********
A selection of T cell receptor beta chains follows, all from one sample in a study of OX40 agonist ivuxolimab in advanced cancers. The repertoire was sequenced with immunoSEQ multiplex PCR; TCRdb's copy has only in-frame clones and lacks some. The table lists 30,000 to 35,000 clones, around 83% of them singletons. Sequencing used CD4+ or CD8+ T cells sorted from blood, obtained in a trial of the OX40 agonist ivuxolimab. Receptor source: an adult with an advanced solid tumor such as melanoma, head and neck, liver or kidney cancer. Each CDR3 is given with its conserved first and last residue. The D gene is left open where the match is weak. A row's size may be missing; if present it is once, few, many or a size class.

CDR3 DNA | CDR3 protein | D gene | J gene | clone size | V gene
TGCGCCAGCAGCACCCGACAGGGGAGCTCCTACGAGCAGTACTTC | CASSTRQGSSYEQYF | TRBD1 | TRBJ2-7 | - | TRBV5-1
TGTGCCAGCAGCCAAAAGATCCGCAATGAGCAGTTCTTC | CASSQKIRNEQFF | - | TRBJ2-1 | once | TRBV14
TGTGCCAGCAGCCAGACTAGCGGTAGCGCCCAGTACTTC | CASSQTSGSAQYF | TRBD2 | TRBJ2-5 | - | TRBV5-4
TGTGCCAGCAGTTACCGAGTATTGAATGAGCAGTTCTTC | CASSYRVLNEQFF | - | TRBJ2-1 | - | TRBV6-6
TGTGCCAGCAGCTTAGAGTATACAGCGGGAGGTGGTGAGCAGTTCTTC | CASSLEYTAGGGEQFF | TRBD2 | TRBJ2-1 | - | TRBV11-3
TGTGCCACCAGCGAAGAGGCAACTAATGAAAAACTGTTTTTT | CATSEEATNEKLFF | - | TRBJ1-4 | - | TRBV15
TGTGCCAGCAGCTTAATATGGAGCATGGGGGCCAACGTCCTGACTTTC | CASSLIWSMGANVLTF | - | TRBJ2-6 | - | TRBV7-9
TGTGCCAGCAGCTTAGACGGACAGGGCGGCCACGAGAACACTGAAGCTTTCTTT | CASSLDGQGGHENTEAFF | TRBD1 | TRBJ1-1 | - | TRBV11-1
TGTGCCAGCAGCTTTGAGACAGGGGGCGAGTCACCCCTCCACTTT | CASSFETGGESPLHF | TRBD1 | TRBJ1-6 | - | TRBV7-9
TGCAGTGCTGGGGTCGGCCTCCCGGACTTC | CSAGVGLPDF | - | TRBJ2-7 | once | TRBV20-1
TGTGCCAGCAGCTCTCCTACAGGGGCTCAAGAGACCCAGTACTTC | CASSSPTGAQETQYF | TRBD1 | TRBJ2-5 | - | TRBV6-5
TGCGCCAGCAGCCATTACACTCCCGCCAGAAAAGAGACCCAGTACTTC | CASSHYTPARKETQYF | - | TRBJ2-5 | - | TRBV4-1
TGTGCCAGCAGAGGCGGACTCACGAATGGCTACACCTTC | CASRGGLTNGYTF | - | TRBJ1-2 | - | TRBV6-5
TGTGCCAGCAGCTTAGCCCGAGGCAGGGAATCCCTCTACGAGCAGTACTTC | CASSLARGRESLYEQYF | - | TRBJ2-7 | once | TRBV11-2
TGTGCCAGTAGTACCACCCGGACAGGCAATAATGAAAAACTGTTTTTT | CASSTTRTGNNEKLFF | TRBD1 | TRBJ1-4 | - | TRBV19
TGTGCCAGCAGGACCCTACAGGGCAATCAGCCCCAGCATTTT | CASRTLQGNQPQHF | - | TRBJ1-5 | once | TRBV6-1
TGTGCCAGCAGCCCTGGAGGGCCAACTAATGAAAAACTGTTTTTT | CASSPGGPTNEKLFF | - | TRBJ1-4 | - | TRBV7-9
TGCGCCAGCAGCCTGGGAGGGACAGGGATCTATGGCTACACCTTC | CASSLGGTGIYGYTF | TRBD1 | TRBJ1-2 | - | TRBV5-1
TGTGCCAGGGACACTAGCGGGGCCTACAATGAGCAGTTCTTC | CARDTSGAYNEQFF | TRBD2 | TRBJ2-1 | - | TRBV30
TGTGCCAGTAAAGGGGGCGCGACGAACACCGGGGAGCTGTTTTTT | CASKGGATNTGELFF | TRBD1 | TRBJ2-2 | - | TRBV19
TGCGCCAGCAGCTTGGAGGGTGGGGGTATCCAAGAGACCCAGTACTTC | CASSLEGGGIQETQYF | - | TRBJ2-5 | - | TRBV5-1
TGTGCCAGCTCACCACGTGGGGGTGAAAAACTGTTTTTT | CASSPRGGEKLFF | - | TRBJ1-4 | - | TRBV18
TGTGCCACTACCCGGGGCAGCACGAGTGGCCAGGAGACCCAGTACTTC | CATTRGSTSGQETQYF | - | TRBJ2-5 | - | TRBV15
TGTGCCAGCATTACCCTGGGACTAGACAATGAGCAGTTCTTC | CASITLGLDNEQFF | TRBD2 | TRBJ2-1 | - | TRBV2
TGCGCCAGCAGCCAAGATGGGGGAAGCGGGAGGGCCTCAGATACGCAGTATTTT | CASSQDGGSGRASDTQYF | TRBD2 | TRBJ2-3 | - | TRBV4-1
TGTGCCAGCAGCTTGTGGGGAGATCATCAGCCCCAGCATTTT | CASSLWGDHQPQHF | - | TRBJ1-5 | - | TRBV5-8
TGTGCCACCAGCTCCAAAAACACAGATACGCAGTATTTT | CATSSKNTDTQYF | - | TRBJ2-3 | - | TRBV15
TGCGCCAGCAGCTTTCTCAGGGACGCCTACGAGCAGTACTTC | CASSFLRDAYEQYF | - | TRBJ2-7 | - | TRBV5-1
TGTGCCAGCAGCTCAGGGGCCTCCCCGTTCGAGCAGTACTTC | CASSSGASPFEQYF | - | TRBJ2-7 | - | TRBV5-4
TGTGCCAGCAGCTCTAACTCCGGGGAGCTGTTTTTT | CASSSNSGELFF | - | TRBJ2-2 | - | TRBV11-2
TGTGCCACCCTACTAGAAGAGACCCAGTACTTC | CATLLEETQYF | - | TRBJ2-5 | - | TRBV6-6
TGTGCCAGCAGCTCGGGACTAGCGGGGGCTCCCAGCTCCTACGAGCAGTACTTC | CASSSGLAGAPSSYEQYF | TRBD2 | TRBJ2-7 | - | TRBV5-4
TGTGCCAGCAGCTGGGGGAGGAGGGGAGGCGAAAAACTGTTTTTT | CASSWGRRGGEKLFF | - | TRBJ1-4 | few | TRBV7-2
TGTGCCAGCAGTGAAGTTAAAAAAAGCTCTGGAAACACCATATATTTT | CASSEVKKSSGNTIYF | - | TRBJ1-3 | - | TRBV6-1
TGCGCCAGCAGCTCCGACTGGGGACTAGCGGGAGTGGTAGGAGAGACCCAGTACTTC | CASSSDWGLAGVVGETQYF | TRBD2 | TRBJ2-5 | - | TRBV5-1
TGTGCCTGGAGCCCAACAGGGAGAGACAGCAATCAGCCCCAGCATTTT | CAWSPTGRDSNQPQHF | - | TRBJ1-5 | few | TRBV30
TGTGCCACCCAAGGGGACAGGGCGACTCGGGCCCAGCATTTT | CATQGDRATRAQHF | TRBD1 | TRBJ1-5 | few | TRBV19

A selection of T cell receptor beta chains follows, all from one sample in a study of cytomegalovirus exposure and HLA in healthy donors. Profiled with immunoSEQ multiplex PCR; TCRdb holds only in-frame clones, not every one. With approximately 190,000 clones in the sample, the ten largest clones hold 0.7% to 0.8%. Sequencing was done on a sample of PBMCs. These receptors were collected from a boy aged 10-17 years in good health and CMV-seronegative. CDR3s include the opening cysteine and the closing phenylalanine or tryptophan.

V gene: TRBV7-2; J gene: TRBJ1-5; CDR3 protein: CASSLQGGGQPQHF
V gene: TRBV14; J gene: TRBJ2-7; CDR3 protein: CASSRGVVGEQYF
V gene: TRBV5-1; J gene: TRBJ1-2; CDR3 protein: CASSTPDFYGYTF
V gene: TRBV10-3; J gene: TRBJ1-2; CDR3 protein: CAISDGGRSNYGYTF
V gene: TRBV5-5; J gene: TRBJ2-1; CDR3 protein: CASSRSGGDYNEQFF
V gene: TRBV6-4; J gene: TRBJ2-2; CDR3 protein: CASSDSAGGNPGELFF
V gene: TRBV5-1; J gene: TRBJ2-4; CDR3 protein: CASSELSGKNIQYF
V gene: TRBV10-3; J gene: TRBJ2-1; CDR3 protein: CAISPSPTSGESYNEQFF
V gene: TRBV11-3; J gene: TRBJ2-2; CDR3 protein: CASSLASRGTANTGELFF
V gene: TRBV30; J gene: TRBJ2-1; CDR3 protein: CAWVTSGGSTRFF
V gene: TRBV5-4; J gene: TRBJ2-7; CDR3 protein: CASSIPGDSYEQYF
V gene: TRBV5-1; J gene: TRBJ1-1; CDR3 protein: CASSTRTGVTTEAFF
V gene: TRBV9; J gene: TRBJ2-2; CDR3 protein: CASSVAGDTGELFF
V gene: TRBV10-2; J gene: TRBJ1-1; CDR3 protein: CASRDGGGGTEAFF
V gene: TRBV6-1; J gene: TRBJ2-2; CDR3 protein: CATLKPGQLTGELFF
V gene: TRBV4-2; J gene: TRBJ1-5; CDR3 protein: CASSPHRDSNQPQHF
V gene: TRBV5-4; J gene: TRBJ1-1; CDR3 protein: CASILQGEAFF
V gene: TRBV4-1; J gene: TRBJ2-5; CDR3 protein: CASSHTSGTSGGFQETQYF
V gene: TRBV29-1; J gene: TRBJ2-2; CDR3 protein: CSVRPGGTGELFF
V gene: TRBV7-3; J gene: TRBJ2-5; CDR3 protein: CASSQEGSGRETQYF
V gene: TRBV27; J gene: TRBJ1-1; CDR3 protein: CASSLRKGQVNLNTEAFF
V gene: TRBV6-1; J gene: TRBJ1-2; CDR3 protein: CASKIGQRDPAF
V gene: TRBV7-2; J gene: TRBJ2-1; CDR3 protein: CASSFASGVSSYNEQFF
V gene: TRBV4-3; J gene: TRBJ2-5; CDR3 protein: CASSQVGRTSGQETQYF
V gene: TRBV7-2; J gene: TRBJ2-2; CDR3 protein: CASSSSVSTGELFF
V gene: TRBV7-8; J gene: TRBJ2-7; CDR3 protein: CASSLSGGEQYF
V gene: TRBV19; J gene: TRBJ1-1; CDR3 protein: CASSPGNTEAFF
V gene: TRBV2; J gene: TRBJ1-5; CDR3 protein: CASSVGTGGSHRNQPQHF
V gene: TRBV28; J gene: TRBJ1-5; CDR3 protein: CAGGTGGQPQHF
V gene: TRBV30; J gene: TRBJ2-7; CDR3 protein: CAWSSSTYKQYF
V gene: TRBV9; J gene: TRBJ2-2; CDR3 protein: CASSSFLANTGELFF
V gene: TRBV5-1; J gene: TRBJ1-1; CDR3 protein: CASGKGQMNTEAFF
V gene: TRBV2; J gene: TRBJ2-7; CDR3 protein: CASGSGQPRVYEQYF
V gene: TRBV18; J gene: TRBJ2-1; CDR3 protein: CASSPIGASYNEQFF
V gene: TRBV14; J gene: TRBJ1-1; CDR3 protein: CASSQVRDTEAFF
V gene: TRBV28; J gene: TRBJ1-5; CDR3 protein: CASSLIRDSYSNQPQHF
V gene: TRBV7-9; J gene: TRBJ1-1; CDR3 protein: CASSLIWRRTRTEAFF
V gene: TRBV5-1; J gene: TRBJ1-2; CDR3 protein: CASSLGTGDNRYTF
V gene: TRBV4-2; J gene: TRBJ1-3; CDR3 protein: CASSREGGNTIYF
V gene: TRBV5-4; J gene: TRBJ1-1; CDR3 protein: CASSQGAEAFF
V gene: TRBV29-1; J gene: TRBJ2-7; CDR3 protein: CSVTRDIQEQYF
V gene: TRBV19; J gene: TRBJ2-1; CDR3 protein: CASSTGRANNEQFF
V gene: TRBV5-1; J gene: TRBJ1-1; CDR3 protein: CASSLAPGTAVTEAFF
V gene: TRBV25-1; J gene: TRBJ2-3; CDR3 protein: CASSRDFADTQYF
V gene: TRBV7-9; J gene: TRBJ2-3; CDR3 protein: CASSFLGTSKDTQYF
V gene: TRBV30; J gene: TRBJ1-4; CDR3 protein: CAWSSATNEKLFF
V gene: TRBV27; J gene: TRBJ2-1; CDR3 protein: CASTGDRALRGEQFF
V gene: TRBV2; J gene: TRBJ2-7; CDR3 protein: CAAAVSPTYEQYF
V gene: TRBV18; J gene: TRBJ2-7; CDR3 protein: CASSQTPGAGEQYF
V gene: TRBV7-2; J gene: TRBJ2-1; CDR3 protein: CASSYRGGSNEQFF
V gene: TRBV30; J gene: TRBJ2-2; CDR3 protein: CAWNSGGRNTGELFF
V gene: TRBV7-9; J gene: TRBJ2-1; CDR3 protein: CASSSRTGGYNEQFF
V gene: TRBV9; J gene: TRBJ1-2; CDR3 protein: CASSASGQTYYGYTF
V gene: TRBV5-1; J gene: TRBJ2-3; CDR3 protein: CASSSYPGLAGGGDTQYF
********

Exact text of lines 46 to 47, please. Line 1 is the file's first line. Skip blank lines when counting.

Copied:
V gene: TRBV6-4; J gene: TRBJ2-2; CDR3 protein: CASSDSAGGNPGELFF
V gene: TRBV5-1; J gene: TRBJ2-4; CDR3 protein: CASSELSGKNIQYF